GP- I thought it was interesting seeing it for the second time because I could have sworn that there was bunch of little things that changed since Sundance. Really it was just seeing it for the second time I saw certain nuances that I didn’t see before. I think that the crowd was different. Sundance is such a competitive environment I feel that now the film is out, it is a very different crowd. It’s cool because what I thought were changes were really little gems in the film I didn’t notice the first time around.
One Californication question?
So you are lying on the couch you are dying maybe..?
From wine and pills of some kind, obviously there is going to be another season and they are going to rescue you so can you talk of what the first five minutes of the film are might look like?
DD- They are in Hank’s head as he’s unconscious so they have to do with his life previous to that and what’s important to him. Actually begins with him meeting Karen, you see them meet. I actually got to direct it. We got to do it in New York, got to shoot it in New York was faced with the fact that I was trying to shoot a scene that happened 18 years previous…
Right, so how do you make yourself look younger?
DD- We didn’t even try. We just decided ‘ Hey, it’s a dream’. I mean, what do you do? I’m sure on a Fincher movie you can figure out a way to spend the money to make it look decent, but we didn’t have the means at our disposal. We just made the decision ‘Ok, lets not try anything. Let’s make it exactly the same’.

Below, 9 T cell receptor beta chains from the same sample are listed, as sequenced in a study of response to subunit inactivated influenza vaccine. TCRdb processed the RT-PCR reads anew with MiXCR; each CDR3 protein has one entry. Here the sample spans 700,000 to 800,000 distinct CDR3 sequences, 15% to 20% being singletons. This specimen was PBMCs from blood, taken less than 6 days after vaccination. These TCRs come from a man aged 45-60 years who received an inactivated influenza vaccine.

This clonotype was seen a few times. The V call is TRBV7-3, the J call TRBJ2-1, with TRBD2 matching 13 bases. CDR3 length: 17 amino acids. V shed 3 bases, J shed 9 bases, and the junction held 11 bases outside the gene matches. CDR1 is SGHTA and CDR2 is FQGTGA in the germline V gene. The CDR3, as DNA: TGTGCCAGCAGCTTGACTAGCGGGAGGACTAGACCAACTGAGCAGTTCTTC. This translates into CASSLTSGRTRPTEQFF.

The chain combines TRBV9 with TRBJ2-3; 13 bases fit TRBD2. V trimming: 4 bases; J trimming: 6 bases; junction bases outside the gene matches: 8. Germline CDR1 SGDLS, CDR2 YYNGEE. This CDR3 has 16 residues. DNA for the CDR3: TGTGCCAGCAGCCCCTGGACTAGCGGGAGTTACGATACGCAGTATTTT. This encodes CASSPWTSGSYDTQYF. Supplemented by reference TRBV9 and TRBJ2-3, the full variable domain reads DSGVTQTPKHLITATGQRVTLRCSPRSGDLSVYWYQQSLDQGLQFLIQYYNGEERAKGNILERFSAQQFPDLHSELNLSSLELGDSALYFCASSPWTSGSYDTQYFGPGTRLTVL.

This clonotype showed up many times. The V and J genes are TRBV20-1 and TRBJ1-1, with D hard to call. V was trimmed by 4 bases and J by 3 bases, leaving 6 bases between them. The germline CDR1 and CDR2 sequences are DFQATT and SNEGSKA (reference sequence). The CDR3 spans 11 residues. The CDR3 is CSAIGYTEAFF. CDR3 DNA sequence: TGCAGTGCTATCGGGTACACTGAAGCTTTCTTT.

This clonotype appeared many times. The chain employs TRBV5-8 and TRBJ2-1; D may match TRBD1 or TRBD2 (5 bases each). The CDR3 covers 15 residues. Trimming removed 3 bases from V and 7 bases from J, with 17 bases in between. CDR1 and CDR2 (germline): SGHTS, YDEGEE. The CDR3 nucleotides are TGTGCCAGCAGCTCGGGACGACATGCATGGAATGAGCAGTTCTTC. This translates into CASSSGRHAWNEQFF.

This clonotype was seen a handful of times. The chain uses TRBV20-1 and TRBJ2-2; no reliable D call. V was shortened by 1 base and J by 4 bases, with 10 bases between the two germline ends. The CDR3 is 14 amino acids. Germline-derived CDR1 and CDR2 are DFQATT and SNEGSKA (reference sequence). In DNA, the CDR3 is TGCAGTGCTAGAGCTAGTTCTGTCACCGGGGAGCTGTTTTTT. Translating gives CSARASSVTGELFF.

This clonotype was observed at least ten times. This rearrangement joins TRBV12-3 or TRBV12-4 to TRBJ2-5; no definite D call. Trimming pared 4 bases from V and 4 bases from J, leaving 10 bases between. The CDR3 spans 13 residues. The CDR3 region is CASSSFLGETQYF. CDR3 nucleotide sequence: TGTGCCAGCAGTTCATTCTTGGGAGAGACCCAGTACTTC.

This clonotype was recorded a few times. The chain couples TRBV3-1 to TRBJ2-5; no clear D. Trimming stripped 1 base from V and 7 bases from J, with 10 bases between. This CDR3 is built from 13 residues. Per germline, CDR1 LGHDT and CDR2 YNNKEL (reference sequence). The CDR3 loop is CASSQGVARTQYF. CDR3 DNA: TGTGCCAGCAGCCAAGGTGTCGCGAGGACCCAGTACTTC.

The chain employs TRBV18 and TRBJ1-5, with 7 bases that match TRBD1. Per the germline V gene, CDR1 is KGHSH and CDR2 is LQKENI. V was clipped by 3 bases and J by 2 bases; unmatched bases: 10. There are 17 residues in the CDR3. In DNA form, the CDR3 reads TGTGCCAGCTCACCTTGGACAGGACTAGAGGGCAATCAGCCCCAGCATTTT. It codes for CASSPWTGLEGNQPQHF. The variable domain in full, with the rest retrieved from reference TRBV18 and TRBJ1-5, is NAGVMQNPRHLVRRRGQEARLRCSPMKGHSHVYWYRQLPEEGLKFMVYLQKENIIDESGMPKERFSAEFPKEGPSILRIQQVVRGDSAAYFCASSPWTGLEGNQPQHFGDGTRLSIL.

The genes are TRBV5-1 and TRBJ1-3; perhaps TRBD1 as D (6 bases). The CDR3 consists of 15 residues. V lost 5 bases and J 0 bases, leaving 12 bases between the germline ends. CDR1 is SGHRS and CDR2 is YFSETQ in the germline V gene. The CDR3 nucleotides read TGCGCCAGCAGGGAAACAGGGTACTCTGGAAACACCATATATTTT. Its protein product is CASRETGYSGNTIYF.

Duchovny also shared his frustrations that there are not more X-Files films already in the works. He stated how Chris Carter has ideas for several films and that both he and Gillian Anderson would love to do “many more X-Files films.” He stated that the last film was given a small budget and made to go up against “The Dark Knight” when it would have been better suited had it been given a bigger budget or non-summer release.
Duchovny went on to say how that since FOX owns The X-Files, it would be smarter, cheaper, and easier to use their own proven franchise instead of investing so much trying to find others all the time.
Despite his frustrations, he holds hope that Carter and FOX will soon have another film in the series lined up.